4.1 To be able to communicate the strategies and functions of linguistic invention in literary texts, by using a convenient technical lexicon.
5. Learning abilities:
5.1 to be able to study critically the reference texts, by hierarchizing information and making connections between different notions.
Students must possess the basic principles of History of the Italian language and History of the Italian literature, generally acquired through the courses of Linguistics and Literature of the Bachelor Degree in Lettere.
Students must have achieved the formative objectives of History of the Italian language I and II and Italian Literature (13th-20th centuries).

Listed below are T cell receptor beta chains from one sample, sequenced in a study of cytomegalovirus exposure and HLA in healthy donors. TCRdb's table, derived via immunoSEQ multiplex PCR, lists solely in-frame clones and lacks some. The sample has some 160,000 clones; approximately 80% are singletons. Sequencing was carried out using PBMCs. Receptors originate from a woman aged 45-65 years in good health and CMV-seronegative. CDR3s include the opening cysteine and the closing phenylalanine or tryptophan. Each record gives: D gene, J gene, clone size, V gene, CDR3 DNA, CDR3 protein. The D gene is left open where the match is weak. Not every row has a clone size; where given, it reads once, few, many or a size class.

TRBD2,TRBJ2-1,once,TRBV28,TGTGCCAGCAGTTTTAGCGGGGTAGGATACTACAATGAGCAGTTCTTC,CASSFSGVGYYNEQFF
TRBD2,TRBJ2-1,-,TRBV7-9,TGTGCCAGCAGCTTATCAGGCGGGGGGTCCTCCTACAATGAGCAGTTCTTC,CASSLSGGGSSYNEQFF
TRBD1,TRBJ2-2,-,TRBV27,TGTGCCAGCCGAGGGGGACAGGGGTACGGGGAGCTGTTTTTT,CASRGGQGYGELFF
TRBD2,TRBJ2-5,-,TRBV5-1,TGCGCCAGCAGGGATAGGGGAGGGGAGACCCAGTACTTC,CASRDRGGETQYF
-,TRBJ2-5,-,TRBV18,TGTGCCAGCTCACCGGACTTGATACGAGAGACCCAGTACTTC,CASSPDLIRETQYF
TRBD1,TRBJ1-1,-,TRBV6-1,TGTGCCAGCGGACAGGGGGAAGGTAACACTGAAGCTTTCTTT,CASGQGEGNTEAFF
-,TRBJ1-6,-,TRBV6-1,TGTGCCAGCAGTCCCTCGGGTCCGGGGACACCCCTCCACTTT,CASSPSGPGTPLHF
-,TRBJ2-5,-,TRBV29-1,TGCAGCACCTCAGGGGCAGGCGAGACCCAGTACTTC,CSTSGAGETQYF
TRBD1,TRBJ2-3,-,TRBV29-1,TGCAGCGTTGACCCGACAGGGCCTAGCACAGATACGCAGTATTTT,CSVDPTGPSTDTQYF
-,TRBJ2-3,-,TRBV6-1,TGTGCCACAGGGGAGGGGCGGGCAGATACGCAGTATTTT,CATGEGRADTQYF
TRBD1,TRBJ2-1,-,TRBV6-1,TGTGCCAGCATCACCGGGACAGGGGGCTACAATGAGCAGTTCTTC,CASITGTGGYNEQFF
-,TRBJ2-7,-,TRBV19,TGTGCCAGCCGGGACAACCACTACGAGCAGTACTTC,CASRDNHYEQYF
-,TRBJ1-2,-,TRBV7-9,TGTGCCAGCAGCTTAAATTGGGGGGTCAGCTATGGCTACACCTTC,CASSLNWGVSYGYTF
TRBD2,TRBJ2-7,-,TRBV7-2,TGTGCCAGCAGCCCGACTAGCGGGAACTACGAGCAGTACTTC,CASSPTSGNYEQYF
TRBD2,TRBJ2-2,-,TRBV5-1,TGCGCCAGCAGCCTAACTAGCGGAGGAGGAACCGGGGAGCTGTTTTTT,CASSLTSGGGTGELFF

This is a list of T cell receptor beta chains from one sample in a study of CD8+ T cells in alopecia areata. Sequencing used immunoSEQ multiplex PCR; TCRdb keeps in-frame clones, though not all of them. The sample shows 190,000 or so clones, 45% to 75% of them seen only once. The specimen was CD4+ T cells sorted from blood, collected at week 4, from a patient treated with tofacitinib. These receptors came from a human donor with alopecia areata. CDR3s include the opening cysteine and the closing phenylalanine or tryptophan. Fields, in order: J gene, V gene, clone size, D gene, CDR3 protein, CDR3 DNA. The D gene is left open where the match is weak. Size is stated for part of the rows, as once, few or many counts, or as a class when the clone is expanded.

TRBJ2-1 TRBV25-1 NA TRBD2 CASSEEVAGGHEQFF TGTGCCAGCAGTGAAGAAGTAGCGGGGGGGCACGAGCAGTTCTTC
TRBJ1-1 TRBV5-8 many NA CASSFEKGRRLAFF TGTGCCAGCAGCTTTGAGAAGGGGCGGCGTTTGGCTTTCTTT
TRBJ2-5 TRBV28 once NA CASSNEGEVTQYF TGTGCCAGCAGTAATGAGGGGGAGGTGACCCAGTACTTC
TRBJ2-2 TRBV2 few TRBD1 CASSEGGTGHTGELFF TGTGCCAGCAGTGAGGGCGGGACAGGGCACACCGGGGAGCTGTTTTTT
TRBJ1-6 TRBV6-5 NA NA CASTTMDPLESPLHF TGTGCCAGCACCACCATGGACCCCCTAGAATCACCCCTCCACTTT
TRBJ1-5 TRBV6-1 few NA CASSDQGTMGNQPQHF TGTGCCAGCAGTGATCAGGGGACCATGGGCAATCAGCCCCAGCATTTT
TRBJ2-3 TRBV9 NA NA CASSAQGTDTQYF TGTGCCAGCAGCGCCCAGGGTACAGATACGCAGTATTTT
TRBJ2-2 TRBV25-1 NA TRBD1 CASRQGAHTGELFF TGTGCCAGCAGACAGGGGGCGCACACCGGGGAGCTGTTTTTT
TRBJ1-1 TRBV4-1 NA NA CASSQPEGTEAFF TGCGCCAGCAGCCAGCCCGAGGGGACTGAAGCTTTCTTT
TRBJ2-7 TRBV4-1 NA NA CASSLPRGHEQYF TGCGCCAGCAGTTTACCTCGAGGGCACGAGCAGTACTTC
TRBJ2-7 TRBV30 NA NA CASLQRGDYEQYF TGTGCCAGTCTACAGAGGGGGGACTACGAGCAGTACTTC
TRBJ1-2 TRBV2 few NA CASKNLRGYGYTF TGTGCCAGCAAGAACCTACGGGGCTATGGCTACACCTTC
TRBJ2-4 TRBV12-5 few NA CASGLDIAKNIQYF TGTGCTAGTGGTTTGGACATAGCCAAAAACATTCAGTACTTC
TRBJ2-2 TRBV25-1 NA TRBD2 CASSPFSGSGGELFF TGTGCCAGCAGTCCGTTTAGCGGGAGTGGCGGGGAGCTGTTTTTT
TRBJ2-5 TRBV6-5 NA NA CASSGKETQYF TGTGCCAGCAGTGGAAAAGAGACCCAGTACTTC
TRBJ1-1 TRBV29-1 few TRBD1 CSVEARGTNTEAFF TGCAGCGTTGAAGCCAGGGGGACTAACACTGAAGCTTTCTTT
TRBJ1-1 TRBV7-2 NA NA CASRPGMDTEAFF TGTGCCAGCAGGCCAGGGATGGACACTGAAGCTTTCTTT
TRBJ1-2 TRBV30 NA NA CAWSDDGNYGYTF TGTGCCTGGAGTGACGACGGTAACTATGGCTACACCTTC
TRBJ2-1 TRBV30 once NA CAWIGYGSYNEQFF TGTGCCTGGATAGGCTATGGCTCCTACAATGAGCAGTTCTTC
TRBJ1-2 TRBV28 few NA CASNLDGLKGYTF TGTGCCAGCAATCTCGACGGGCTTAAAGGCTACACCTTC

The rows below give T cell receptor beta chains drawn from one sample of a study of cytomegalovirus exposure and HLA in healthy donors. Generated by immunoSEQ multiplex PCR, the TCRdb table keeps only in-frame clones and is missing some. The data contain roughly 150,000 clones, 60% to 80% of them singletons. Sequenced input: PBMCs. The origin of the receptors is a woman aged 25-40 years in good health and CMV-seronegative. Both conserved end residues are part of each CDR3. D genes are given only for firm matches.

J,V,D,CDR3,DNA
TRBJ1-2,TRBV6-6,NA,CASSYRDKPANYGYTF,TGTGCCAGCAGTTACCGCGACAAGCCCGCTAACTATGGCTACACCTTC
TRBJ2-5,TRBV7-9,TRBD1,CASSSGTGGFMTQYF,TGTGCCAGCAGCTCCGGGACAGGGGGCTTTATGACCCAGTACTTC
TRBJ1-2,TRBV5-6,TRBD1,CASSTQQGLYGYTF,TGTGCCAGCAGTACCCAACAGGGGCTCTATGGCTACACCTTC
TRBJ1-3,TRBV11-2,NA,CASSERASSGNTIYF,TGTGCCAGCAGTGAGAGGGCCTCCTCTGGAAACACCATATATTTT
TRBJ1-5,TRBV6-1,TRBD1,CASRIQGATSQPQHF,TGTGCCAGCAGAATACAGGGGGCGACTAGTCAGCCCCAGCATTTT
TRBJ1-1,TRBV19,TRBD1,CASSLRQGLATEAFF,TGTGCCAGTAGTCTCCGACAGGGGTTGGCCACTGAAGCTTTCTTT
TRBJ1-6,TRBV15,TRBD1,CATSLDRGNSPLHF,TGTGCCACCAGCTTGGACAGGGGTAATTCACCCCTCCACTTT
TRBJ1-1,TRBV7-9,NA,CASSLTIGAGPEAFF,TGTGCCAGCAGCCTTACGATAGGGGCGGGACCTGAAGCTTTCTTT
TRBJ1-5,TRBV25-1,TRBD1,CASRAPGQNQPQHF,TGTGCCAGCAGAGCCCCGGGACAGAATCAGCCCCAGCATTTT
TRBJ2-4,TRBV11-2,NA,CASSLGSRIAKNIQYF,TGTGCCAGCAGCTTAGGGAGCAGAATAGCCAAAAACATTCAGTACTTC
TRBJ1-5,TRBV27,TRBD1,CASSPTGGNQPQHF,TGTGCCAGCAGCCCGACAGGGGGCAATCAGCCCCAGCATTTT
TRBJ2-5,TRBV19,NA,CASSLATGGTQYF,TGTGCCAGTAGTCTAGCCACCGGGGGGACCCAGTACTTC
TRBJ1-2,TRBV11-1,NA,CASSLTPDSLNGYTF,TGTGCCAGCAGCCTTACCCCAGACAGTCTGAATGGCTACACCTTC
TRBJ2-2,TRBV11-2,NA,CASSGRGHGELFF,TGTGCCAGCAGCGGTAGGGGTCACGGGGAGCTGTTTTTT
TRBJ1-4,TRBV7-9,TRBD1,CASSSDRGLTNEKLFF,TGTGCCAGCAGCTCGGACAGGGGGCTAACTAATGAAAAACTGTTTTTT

In the Italian literature, as in other European literatures, words, expressions, sentences, even whole texts in invented languages are not rare: famous examples are giant Nimrod's shout "Raphèl maì amècche zabì almi" in Dante's Inferno and the poem in pseudo-Persian contained in Landolfi's Dialogue on the Greater Harmonies. Linguistic invention is also attested in a less "pure" form, i.e. as the elaboration of codes, pastiches and jargons resulting from the contamination or deformation of historical-natural languages: the most known example is the Macaronic literature of the 15th-16th centuries, in which the morphology of Latin is applied to vernacular and dialectal lexicon, but also in more recent times the artificial mixing of languages and even the use of invented words in otherwise grammarly Italian texts have been experimented. Finally, in the fantastic literature of the 20th century descriptions of imaginary (often improbable, if not impossible) languages are found, whose construction is strongly influenced by the coeval linguistic theories.